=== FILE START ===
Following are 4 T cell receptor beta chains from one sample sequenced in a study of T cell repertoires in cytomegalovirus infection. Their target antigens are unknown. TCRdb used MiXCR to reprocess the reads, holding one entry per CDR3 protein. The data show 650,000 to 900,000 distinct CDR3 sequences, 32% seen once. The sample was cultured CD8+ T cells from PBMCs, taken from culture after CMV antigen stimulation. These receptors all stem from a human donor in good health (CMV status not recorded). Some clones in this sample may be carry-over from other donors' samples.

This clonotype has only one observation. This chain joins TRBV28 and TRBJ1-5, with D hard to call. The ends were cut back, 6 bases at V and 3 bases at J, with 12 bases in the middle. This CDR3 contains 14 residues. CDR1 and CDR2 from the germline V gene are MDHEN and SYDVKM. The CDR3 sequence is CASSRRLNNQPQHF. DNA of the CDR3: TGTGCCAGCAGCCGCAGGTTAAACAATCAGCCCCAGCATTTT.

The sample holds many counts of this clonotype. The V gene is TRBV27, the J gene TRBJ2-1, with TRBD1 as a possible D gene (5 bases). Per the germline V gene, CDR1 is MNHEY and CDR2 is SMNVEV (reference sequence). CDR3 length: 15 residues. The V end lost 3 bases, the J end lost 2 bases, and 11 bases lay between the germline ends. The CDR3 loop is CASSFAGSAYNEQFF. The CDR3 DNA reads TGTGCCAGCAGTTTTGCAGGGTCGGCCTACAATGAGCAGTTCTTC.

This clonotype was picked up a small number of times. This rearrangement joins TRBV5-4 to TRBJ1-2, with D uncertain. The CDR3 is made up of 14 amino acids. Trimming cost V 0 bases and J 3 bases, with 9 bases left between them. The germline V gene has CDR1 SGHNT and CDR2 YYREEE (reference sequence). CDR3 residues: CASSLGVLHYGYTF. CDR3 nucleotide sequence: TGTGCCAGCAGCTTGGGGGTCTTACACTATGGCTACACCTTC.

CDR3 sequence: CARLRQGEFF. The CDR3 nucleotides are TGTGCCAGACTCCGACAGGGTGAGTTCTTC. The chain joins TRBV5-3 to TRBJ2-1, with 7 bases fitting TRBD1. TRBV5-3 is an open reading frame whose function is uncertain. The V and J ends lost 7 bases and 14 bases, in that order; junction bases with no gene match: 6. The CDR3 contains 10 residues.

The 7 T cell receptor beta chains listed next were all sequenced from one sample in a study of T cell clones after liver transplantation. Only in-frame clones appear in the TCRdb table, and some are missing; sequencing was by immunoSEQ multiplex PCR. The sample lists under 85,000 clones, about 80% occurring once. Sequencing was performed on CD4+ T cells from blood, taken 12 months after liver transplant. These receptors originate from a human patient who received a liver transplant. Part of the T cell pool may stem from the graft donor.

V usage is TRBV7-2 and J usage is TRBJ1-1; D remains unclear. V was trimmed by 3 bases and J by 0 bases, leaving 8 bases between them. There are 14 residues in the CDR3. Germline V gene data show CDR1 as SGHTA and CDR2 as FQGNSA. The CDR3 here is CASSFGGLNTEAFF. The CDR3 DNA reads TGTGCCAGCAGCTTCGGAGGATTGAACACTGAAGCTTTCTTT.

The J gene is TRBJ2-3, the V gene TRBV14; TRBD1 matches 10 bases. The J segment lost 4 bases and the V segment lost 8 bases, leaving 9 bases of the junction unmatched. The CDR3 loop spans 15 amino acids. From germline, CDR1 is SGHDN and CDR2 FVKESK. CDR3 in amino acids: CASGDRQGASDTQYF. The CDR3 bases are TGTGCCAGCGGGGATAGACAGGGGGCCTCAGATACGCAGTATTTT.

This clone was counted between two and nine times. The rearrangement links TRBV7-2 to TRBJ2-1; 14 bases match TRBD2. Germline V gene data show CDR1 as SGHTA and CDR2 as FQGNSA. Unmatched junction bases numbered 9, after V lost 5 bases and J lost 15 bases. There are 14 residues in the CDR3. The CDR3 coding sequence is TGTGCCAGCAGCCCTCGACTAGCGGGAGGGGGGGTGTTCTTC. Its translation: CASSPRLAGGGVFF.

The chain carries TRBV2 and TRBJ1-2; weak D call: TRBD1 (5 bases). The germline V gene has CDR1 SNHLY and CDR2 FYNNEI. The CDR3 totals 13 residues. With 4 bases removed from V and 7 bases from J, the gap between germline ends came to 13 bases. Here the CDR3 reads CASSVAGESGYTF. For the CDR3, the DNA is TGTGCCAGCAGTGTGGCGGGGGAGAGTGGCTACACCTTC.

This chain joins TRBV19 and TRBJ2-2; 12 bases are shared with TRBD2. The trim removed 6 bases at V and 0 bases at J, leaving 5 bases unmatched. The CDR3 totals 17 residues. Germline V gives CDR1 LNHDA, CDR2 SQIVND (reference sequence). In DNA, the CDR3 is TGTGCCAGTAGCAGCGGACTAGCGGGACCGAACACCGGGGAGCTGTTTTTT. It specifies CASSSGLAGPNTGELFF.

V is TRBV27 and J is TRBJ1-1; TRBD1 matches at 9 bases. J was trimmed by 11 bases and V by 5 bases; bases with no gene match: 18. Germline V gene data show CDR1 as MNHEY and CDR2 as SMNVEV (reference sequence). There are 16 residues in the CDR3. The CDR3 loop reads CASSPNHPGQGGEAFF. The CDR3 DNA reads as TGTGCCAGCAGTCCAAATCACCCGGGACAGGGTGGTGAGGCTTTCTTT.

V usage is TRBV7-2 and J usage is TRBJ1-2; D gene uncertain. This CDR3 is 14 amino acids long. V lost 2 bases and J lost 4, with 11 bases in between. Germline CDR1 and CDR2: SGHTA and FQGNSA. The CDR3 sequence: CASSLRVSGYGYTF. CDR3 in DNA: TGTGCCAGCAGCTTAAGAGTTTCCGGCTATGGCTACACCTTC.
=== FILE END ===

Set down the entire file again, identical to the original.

Following are 4 T cell receptor beta chains from one sample sequenced in a study of T cell repertoires in cytomegalovirus infection. Their target antigens are unknown. TCRdb used MiXCR to reprocess the reads, holding one entry per CDR3 protein. The data show 650,000 to 900,000 distinct CDR3 sequences, 32% seen once. The sample was cultured CD8+ T cells from PBMCs, taken from culture after CMV antigen stimulation. These receptors all stem from a human donor in good health (CMV status not recorded). Some clones in this sample may be carry-over from other donors' samples.

This clonotype has only one observation. This chain joins TRBV28 and TRBJ1-5, with D hard to call. The ends were cut back, 6 bases at V and 3 bases at J, with 12 bases in the middle. This CDR3 contains 14 residues. CDR1 and CDR2 from the germline V gene are MDHEN and SYDVKM. The CDR3 sequence is CASSRRLNNQPQHF. DNA of the CDR3: TGTGCCAGCAGCCGCAGGTTAAACAATCAGCCCCAGCATTTT.

The sample holds many counts of this clonotype. The V gene is TRBV27, the J gene TRBJ2-1, with TRBD1 as a possible D gene (5 bases). Per the germline V gene, CDR1 is MNHEY and CDR2 is SMNVEV (reference sequence). CDR3 length: 15 residues. The V end lost 3 bases, the J end lost 2 bases, and 11 bases lay between the germline ends. The CDR3 loop is CASSFAGSAYNEQFF. The CDR3 DNA reads TGTGCCAGCAGTTTTGCAGGGTCGGCCTACAATGAGCAGTTCTTC.

This clonotype was picked up a small number of times. This rearrangement joins TRBV5-4 to TRBJ1-2, with D uncertain. The CDR3 is made up of 14 amino acids. Trimming cost V 0 bases and J 3 bases, with 9 bases left between them. The germline V gene has CDR1 SGHNT and CDR2 YYREEE (reference sequence). CDR3 residues: CASSLGVLHYGYTF. CDR3 nucleotide sequence: TGTGCCAGCAGCTTGGGGGTCTTACACTATGGCTACACCTTC.

CDR3 sequence: CARLRQGEFF. The CDR3 nucleotides are TGTGCCAGACTCCGACAGGGTGAGTTCTTC. The chain joins TRBV5-3 to TRBJ2-1, with 7 bases fitting TRBD1. TRBV5-3 is an open reading frame whose function is uncertain. The V and J ends lost 7 bases and 14 bases, in that order; junction bases with no gene match: 6. The CDR3 contains 10 residues.

The 7 T cell receptor beta chains listed next were all sequenced from one sample in a study of T cell clones after liver transplantation. Only in-frame clones appear in the TCRdb table, and some are missing; sequencing was by immunoSEQ multiplex PCR. The sample lists under 85,000 clones, about 80% occurring once. Sequencing was performed on CD4+ T cells from blood, taken 12 months after liver transplant. These receptors originate from a human patient who received a liver transplant. Part of the T cell pool may stem from the graft donor.

V usage is TRBV7-2 and J usage is TRBJ1-1; D remains unclear. V was trimmed by 3 bases and J by 0 bases, leaving 8 bases between them. There are 14 residues in the CDR3. Germline V gene data show CDR1 as SGHTA and CDR2 as FQGNSA. The CDR3 here is CASSFGGLNTEAFF. The CDR3 DNA reads TGTGCCAGCAGCTTCGGAGGATTGAACACTGAAGCTTTCTTT.

The J gene is TRBJ2-3, the V gene TRBV14; TRBD1 matches 10 bases. The J segment lost 4 bases and the V segment lost 8 bases, leaving 9 bases of the junction unmatched. The CDR3 loop spans 15 amino acids. From germline, CDR1 is SGHDN and CDR2 FVKESK. CDR3 in amino acids: CASGDRQGASDTQYF. The CDR3 bases are TGTGCCAGCGGGGATAGACAGGGGGCCTCAGATACGCAGTATTTT.

This clone was counted between two and nine times. The rearrangement links TRBV7-2 to TRBJ2-1; 14 bases match TRBD2. Germline V gene data show CDR1 as SGHTA and CDR2 as FQGNSA. Unmatched junction bases numbered 9, after V lost 5 bases and J lost 15 bases. There are 14 residues in the CDR3. The CDR3 coding sequence is TGTGCCAGCAGCCCTCGACTAGCGGGAGGGGGGGTGTTCTTC. Its translation: CASSPRLAGGGVFF.

The chain carries TRBV2 and TRBJ1-2; weak D call: TRBD1 (5 bases). The germline V gene has CDR1 SNHLY and CDR2 FYNNEI. The CDR3 totals 13 residues. With 4 bases removed from V and 7 bases from J, the gap between germline ends came to 13 bases. Here the CDR3 reads CASSVAGESGYTF. For the CDR3, the DNA is TGTGCCAGCAGTGTGGCGGGGGAGAGTGGCTACACCTTC.

This chain joins TRBV19 and TRBJ2-2; 12 bases are shared with TRBD2. The trim removed 6 bases at V and 0 bases at J, leaving 5 bases unmatched. The CDR3 totals 17 residues. Germline V gives CDR1 LNHDA, CDR2 SQIVND (reference sequence). In DNA, the CDR3 is TGTGCCAGTAGCAGCGGACTAGCGGGACCGAACACCGGGGAGCTGTTTTTT. It specifies CASSSGLAGPNTGELFF.

V is TRBV27 and J is TRBJ1-1; TRBD1 matches at 9 bases. J was trimmed by 11 bases and V by 5 bases; bases with no gene match: 18. Germline V gene data show CDR1 as MNHEY and CDR2 as SMNVEV (reference sequence). There are 16 residues in the CDR3. The CDR3 loop reads CASSPNHPGQGGEAFF. The CDR3 DNA reads as TGTGCCAGCAGTCCAAATCACCCGGGACAGGGTGGTGAGGCTTTCTTT.

V usage is TRBV7-2 and J usage is TRBJ1-2; D gene uncertain. This CDR3 is 14 amino acids long. V lost 2 bases and J lost 4, with 11 bases in between. Germline CDR1 and CDR2: SGHTA and FQGNSA. The CDR3 sequence: CASSLRVSGYGYTF. CDR3 in DNA: TGTGCCAGCAGCTTAAGAGTTTCCGGCTATGGCTACACCTTC.